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Edited by Mary Crock and Lenni B. Benson
Mary Crock and Lenni B. Benson
In this introductory chapter we identify themes that will be carried throughout the book. We begin in section 2 with a discussion of the human rights challenges presented by children on the move, posing questions that our contributors will address as they build on the themes we identify. This is followed by an examination of obstacles that have been created to recognizing child migrants as rights bearers. After setting out in section 4 a brief outline of the book’s structure, the chapter concludes with some comments on global initiatives that have been made to address the challenges associated with mass migration, on the one hand, and of forced movement of refugees, on the other. We will argue that the uncertainty and risks facing the world in the new millennium certainly constitute problems – but they also offer opportunities for positive change. Four foundational principles inform our discussion of how states should respond to children on the move. The first is that childhood is unique in that the status of being a child is transitory and (absent disabilities) the capacities of children evolve as children age. Second, it follows that children require special protection and assistance, most particularly in their younger and adolescent years, if they are to develop and thrive. The third point is that procedural accommodations should be made for children in recognition of the physical and cognitive stages of their development. The fourth and final principle both flows from and unites the three that precede it. It is that the treatment of child migrants matters because it has long-term consequences – both for the children themselves and for their host communities.
Edited by Mary Crock and Lenni B. Benson
Edited by Felicity Thomas
Migration is now firmly embedded as a leading global policy issue of the twenty-first century. While not a new phenomenon, it has altered significantly in recent decades, with changing demographics, geopolitics, conflict, climate change and patterns of global development shaping new types of migration. Such movement involves an increasingly diverse group of people, as well as shifting countries of origin, transit and destination in what is often a complex, multi-staged and at times lengthy process. This introductory chapter examines these changes and sets out the main themes underpinning the Handbook. The book is organised into six main sections: theories and models of migration; rights and deservingness; vulnerability and precarity; specific healthcare needs and priorities; healthcare provision; and transnational and diasporic networks. The chapters in the book are, in turn, underpinned by three common themes: (1) the intersectional nature of migration and health; (2) the broad neoliberal context within which many experiences of migration and health take place; and (3) the need to move beyond a ‘one-size fits all’ approach to health and healthcare to recognise how subjective perspectives, priorities and responses feed in to ideas about, and experiences relating to, health, treatment seeking and care.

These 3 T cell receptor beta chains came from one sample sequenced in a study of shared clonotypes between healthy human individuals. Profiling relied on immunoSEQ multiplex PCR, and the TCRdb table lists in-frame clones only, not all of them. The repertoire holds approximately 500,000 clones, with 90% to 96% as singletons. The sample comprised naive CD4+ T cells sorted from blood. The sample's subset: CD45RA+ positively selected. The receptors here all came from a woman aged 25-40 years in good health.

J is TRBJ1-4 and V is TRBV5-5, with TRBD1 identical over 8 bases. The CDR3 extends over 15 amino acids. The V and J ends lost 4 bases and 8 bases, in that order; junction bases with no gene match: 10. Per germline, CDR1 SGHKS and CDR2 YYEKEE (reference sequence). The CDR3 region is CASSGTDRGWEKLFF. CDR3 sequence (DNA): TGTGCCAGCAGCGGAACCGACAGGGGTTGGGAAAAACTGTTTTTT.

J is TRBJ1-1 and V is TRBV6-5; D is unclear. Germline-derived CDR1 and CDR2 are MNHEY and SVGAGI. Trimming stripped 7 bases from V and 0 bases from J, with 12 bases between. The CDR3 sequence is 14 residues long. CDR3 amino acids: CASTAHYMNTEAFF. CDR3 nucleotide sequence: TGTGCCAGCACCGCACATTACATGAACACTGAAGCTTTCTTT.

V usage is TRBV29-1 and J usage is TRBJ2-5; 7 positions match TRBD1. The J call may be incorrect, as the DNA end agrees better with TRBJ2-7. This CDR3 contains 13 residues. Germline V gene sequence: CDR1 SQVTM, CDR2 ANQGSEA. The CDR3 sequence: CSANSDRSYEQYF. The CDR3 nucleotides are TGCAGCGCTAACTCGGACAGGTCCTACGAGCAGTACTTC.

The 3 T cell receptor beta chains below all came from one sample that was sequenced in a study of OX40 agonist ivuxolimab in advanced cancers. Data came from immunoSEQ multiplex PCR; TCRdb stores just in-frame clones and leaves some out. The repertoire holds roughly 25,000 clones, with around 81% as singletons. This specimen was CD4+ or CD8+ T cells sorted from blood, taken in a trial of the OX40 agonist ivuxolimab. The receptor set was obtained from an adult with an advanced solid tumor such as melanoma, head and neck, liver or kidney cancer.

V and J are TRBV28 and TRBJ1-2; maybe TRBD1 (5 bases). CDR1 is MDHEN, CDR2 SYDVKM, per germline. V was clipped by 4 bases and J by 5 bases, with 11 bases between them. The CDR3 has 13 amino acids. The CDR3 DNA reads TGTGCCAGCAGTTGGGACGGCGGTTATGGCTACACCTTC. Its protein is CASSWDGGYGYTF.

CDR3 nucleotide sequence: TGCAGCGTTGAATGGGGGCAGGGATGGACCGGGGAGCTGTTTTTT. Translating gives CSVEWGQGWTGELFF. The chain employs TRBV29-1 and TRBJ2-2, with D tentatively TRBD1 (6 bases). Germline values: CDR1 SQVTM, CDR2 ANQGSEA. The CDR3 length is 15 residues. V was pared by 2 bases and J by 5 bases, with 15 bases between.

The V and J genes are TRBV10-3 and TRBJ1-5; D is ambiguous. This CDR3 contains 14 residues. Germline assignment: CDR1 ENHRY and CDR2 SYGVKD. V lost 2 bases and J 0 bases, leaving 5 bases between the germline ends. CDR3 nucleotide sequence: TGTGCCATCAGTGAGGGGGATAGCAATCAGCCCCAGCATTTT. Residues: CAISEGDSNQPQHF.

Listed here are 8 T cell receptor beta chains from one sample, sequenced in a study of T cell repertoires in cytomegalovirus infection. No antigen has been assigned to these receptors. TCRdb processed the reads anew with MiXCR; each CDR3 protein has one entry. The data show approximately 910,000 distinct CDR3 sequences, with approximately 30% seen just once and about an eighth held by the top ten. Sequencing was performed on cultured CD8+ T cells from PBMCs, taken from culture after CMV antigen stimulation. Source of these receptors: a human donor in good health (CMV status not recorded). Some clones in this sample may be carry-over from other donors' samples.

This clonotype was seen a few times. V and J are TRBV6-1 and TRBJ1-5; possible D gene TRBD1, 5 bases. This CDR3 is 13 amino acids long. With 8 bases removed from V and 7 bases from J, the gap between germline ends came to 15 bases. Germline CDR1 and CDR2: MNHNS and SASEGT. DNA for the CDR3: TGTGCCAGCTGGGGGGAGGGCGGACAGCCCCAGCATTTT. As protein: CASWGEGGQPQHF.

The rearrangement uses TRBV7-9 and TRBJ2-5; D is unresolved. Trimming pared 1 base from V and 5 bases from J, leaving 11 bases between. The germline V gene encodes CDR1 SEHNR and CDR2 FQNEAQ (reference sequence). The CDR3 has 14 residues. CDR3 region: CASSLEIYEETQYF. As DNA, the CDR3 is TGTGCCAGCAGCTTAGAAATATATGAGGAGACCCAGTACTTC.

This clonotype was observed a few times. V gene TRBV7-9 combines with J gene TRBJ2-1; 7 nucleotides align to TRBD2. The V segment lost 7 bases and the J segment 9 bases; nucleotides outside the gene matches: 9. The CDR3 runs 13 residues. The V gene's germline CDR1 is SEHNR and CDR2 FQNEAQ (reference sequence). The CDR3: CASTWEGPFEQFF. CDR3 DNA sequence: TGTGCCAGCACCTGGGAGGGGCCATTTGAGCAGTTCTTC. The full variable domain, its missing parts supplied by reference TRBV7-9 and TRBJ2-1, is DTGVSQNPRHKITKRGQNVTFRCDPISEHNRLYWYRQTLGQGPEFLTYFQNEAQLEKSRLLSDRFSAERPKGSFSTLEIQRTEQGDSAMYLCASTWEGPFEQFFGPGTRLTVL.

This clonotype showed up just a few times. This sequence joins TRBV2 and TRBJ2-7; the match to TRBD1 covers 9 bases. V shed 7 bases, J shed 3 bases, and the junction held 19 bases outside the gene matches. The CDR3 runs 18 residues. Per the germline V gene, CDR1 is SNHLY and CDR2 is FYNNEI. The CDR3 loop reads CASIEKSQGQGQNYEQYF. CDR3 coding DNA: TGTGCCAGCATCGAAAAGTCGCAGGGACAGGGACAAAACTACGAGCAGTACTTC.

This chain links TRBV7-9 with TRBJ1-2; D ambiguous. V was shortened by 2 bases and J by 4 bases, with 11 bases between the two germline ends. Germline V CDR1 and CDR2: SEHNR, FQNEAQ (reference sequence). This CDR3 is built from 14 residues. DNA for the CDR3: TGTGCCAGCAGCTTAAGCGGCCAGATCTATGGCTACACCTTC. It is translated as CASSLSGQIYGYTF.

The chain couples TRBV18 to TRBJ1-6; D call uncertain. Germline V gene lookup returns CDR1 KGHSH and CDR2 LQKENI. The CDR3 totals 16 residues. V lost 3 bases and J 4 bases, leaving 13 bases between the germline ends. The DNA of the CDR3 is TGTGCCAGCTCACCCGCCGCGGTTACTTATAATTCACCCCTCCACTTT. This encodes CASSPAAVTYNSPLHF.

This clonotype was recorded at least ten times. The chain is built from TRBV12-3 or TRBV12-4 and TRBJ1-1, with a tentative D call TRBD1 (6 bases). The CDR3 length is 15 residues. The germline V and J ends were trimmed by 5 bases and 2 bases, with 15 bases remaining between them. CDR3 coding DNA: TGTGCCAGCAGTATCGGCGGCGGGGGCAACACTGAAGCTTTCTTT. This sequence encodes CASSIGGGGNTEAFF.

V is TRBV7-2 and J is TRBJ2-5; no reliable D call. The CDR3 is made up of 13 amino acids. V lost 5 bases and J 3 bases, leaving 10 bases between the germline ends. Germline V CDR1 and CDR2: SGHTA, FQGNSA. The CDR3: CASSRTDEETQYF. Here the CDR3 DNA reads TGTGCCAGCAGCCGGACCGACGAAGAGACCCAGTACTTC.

This chapter examines the tangled question of continuity and change from the point of view of the observance of mobility. The diverse changes in Mediterranean mobility since the upheavals of January 2011 constitute a topic worthy of particular attention. However, an effort has to be made to comprehend the transformed understandings of continuity and change, which are sometimes found in sharp opposition to each other but which also find connections and relations between each other. This work brings at least five different questions together in dialogue: (1) the use of categories. Can the terms ‘refugee’ and ‘irregular migrant’ continue to be used as they were in the past? Globalization studies have suggested new challenges regarding the blurring of such categories. Agamben (1995) has also worked on differentiating the classic idea of the refugee from the question of human rights; (2) forms of continuity. Authors like de Hass and Sigona (2012) talk about a continuity: ‘it is rather unlikely that the revolutions will dramatically change long-term migration patterns’; (3) challenging borders. Authors working on EU borders have identified a rupture in how the Arab Spring has forced the regulation parameters of the EU’s internal borders to change (see, for example, the various programmes in Italy after the Tunisian upheaval); (4) forms of cross-border circulation. Authors working on the Syrian humanitarian crisis have shown how cross-border circulation enhances new humanitarian structure models, especially concerning Turkish borders; and (5) re-scaling. Do cities like Istanbul conform to the kaleidoscope of these post-2011 changes and continuities?